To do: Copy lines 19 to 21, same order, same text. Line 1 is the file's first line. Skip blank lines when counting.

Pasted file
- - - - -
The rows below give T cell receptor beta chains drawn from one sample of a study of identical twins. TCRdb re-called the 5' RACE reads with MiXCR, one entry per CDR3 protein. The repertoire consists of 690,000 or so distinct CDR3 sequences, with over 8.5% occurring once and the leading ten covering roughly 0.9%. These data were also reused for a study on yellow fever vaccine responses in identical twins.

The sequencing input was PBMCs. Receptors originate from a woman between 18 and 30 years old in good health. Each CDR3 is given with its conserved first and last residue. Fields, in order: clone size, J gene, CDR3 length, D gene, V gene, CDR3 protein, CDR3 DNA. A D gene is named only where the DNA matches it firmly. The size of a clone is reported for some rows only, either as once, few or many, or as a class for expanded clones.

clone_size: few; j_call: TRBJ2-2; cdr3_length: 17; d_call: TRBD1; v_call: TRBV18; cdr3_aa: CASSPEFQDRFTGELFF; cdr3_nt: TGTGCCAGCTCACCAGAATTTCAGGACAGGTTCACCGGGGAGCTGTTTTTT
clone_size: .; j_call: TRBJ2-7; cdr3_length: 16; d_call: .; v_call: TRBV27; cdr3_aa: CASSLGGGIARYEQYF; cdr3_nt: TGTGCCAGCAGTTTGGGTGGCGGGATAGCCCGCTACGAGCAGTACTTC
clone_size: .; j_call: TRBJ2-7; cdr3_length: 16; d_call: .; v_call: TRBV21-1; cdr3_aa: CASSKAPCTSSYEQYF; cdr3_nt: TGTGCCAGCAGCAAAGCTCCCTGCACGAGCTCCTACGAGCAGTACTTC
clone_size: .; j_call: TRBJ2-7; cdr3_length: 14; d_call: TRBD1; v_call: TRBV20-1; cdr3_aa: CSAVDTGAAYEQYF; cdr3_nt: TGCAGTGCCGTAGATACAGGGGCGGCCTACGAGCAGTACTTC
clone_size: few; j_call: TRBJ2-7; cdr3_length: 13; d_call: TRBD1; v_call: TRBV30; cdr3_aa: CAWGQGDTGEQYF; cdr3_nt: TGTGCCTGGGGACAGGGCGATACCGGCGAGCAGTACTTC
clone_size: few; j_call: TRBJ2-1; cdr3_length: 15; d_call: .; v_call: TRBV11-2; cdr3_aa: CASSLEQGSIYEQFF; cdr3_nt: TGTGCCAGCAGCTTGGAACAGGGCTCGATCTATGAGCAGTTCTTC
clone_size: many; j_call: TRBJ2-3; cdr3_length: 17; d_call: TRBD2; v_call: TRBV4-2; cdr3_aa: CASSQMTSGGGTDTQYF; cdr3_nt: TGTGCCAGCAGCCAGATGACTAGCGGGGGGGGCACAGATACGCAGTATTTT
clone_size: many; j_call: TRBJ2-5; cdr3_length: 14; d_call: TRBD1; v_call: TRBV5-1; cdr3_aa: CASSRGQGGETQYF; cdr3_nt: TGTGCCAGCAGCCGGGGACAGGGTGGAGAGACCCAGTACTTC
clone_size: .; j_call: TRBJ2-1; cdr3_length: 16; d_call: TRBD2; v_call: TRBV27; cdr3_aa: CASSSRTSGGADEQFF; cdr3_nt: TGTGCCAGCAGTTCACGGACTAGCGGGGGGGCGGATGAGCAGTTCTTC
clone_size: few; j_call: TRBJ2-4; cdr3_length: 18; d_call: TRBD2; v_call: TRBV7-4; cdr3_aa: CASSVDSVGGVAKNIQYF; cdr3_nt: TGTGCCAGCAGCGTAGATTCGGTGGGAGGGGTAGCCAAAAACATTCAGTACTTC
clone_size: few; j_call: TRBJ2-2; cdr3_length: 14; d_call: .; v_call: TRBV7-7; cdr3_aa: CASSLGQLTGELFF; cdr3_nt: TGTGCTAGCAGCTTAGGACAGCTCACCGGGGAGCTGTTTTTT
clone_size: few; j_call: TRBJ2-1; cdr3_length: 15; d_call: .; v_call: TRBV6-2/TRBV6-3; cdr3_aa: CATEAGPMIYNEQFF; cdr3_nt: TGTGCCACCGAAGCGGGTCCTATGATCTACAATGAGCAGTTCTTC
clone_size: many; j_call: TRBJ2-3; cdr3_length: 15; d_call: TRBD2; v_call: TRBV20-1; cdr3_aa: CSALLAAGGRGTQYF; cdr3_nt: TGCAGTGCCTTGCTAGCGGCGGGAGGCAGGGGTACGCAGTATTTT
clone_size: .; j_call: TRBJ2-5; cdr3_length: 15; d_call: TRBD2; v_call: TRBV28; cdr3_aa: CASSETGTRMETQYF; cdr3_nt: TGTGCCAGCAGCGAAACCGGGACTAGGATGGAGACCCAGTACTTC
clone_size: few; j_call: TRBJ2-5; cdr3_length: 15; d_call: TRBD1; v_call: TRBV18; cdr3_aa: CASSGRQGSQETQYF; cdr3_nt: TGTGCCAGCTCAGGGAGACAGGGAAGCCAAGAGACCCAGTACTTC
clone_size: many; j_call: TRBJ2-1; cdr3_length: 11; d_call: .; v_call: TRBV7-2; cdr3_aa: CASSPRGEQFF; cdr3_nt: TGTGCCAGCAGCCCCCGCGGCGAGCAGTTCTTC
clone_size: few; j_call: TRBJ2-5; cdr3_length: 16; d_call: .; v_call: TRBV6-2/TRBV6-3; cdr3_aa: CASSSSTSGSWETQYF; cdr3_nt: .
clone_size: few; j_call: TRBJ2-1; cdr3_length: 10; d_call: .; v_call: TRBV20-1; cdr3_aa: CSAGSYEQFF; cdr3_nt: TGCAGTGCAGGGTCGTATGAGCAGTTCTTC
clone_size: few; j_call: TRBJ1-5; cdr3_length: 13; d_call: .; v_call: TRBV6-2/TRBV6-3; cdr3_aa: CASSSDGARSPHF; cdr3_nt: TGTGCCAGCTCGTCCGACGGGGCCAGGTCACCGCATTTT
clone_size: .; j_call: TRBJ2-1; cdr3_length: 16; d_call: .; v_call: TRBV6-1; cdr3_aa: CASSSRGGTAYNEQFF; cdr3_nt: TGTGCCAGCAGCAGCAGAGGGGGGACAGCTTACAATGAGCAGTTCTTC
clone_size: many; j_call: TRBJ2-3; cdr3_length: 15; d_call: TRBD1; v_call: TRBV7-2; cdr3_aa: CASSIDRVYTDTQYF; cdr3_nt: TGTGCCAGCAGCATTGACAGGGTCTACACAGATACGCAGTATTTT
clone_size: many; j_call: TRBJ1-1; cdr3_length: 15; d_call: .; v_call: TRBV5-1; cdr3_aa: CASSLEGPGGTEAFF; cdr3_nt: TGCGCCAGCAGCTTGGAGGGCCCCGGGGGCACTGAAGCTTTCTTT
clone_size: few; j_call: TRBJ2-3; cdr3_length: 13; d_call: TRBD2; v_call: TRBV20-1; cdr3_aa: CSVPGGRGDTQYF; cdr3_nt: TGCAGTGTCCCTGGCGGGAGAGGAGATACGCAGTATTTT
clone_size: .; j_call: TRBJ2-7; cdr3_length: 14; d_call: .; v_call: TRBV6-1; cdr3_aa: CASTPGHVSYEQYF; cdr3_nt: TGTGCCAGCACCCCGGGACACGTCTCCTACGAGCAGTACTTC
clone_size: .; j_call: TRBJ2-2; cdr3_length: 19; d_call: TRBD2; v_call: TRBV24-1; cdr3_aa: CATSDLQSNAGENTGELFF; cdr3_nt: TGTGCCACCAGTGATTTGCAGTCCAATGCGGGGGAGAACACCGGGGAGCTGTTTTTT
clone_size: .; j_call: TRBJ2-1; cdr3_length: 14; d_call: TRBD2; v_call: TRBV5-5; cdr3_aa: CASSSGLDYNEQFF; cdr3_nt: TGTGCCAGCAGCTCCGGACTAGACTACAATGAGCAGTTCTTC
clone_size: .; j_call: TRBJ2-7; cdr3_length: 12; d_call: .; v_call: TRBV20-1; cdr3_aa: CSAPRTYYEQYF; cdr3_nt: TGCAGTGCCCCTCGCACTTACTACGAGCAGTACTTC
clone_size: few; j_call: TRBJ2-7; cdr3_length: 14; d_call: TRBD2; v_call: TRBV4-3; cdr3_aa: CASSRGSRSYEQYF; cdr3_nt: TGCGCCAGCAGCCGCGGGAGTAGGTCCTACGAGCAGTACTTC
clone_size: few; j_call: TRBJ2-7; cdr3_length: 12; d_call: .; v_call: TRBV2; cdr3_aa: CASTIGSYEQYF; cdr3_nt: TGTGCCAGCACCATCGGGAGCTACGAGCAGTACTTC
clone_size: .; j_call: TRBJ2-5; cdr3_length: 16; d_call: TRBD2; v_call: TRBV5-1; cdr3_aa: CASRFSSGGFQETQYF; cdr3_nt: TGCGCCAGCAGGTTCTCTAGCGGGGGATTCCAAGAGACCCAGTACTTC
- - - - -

clone_size: few; j_call: TRBJ2-5; cdr3_length: 16; d_call: .; v_call: TRBV6-2/TRBV6-3; cdr3_aa: CASSSSTSGSWETQYF; cdr3_nt: .
clone_size: few; j_call: TRBJ2-1; cdr3_length: 10; d_call: .; v_call: TRBV20-1; cdr3_aa: CSAGSYEQFF; cdr3_nt: TGCAGTGCAGGGTCGTATGAGCAGTTCTTC
clone_size: few; j_call: TRBJ1-5; cdr3_length: 13; d_call: .; v_call: TRBV6-2/TRBV6-3; cdr3_aa: CASSSDGARSPHF; cdr3_nt: TGTGCCAGCTCGTCCGACGGGGCCAGGTCACCGCATTTT